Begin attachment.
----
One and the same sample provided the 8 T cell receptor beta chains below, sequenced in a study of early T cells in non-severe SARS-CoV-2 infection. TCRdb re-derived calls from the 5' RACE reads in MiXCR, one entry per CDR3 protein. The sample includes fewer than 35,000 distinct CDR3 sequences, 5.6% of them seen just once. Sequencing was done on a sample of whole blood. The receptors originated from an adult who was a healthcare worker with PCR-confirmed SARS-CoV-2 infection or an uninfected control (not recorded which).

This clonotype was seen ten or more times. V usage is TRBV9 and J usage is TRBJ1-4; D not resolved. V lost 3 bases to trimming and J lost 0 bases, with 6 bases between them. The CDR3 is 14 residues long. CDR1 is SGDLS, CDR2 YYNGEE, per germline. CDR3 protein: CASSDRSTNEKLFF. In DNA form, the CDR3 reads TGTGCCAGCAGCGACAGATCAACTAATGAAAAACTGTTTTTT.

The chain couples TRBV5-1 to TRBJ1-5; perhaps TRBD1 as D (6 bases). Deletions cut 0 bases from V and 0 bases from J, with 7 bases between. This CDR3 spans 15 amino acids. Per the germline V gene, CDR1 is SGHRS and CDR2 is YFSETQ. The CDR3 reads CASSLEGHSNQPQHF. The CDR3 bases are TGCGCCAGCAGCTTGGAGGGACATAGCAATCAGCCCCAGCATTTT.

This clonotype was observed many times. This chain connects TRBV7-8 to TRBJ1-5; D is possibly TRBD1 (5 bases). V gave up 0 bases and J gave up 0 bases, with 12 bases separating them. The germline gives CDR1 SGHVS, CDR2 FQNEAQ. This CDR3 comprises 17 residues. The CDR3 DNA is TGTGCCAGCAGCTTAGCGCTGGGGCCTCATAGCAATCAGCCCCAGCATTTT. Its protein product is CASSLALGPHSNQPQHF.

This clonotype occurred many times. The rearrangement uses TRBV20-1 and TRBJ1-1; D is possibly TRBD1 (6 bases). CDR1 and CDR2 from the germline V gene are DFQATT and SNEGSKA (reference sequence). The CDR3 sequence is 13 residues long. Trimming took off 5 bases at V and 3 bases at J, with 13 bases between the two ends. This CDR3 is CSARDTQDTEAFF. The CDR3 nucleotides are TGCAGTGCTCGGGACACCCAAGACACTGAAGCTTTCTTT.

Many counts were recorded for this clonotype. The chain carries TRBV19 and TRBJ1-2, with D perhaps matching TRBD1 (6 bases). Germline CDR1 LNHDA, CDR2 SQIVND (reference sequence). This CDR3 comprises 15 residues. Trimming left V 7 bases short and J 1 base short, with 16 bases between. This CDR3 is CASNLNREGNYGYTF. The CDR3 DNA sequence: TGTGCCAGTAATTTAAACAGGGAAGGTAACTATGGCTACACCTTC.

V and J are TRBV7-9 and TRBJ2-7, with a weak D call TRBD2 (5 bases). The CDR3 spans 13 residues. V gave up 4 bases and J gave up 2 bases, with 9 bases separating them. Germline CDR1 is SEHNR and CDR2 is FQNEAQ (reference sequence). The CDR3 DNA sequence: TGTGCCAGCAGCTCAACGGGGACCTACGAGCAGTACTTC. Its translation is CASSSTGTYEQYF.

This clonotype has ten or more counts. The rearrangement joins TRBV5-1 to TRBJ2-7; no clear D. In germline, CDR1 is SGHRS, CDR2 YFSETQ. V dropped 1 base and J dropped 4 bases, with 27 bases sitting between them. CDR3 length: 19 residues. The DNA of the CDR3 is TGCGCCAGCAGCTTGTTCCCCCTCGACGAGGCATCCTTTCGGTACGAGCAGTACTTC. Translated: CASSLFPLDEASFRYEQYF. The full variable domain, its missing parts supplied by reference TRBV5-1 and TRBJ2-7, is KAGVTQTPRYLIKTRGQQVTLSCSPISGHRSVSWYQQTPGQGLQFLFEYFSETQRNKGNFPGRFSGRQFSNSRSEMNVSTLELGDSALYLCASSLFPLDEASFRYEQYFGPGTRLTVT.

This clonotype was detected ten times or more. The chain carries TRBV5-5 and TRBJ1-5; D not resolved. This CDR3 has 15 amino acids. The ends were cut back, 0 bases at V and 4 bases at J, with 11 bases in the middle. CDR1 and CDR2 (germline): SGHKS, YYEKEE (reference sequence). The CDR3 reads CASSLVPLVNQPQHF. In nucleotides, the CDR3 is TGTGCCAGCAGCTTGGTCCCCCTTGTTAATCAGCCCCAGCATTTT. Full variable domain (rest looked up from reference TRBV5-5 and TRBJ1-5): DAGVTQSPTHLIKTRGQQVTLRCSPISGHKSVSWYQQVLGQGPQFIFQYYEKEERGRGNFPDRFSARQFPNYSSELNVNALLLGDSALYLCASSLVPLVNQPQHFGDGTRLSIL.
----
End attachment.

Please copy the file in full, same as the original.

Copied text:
One and the same sample provided the 8 T cell receptor beta chains below, sequenced in a study of early T cells in non-severe SARS-CoV-2 infection. TCRdb re-derived calls from the 5' RACE reads in MiXCR, one entry per CDR3 protein. The sample includes fewer than 35,000 distinct CDR3 sequences, 5.6% of them seen just once. Sequencing was done on a sample of whole blood. The receptors originated from an adult who was a healthcare worker with PCR-confirmed SARS-CoV-2 infection or an uninfected control (not recorded which).

This clonotype was seen ten or more times. V usage is TRBV9 and J usage is TRBJ1-4; D not resolved. V lost 3 bases to trimming and J lost 0 bases, with 6 bases between them. The CDR3 is 14 residues long. CDR1 is SGDLS, CDR2 YYNGEE, per germline. CDR3 protein: CASSDRSTNEKLFF. In DNA form, the CDR3 reads TGTGCCAGCAGCGACAGATCAACTAATGAAAAACTGTTTTTT.

The chain couples TRBV5-1 to TRBJ1-5; perhaps TRBD1 as D (6 bases). Deletions cut 0 bases from V and 0 bases from J, with 7 bases between. This CDR3 spans 15 amino acids. Per the germline V gene, CDR1 is SGHRS and CDR2 is YFSETQ. The CDR3 reads CASSLEGHSNQPQHF. The CDR3 bases are TGCGCCAGCAGCTTGGAGGGACATAGCAATCAGCCCCAGCATTTT.

This clonotype was observed many times. This chain connects TRBV7-8 to TRBJ1-5; D is possibly TRBD1 (5 bases). V gave up 0 bases and J gave up 0 bases, with 12 bases separating them. The germline gives CDR1 SGHVS, CDR2 FQNEAQ. This CDR3 comprises 17 residues. The CDR3 DNA is TGTGCCAGCAGCTTAGCGCTGGGGCCTCATAGCAATCAGCCCCAGCATTTT. Its protein product is CASSLALGPHSNQPQHF.

This clonotype occurred many times. The rearrangement uses TRBV20-1 and TRBJ1-1; D is possibly TRBD1 (6 bases). CDR1 and CDR2 from the germline V gene are DFQATT and SNEGSKA (reference sequence). The CDR3 sequence is 13 residues long. Trimming took off 5 bases at V and 3 bases at J, with 13 bases between the two ends. This CDR3 is CSARDTQDTEAFF. The CDR3 nucleotides are TGCAGTGCTCGGGACACCCAAGACACTGAAGCTTTCTTT.

Many counts were recorded for this clonotype. The chain carries TRBV19 and TRBJ1-2, with D perhaps matching TRBD1 (6 bases). Germline CDR1 LNHDA, CDR2 SQIVND (reference sequence). This CDR3 comprises 15 residues. Trimming left V 7 bases short and J 1 base short, with 16 bases between. This CDR3 is CASNLNREGNYGYTF. The CDR3 DNA sequence: TGTGCCAGTAATTTAAACAGGGAAGGTAACTATGGCTACACCTTC.

V and J are TRBV7-9 and TRBJ2-7, with a weak D call TRBD2 (5 bases). The CDR3 spans 13 residues. V gave up 4 bases and J gave up 2 bases, with 9 bases separating them. Germline CDR1 is SEHNR and CDR2 is FQNEAQ (reference sequence). The CDR3 DNA sequence: TGTGCCAGCAGCTCAACGGGGACCTACGAGCAGTACTTC. Its translation is CASSSTGTYEQYF.

This clonotype has ten or more counts. The rearrangement joins TRBV5-1 to TRBJ2-7; no clear D. In germline, CDR1 is SGHRS, CDR2 YFSETQ. V dropped 1 base and J dropped 4 bases, with 27 bases sitting between them. CDR3 length: 19 residues. The DNA of the CDR3 is TGCGCCAGCAGCTTGTTCCCCCTCGACGAGGCATCCTTTCGGTACGAGCAGTACTTC. Translated: CASSLFPLDEASFRYEQYF. The full variable domain, its missing parts supplied by reference TRBV5-1 and TRBJ2-7, is KAGVTQTPRYLIKTRGQQVTLSCSPISGHRSVSWYQQTPGQGLQFLFEYFSETQRNKGNFPGRFSGRQFSNSRSEMNVSTLELGDSALYLCASSLFPLDEASFRYEQYFGPGTRLTVT.

This clonotype was detected ten times or more. The chain carries TRBV5-5 and TRBJ1-5; D not resolved. This CDR3 has 15 amino acids. The ends were cut back, 0 bases at V and 4 bases at J, with 11 bases in the middle. CDR1 and CDR2 (germline): SGHKS, YYEKEE (reference sequence). The CDR3 reads CASSLVPLVNQPQHF. In nucleotides, the CDR3 is TGTGCCAGCAGCTTGGTCCCCCTTGTTAATCAGCCCCAGCATTTT. Full variable domain (rest looked up from reference TRBV5-5 and TRBJ1-5): DAGVTQSPTHLIKTRGQQVTLRCSPISGHKSVSWYQQVLGQGPQFIFQYYEKEERGRGNFPDRFSARQFPNYSSELNVNALLLGDSALYLCASSLVPLVNQPQHFGDGTRLSIL.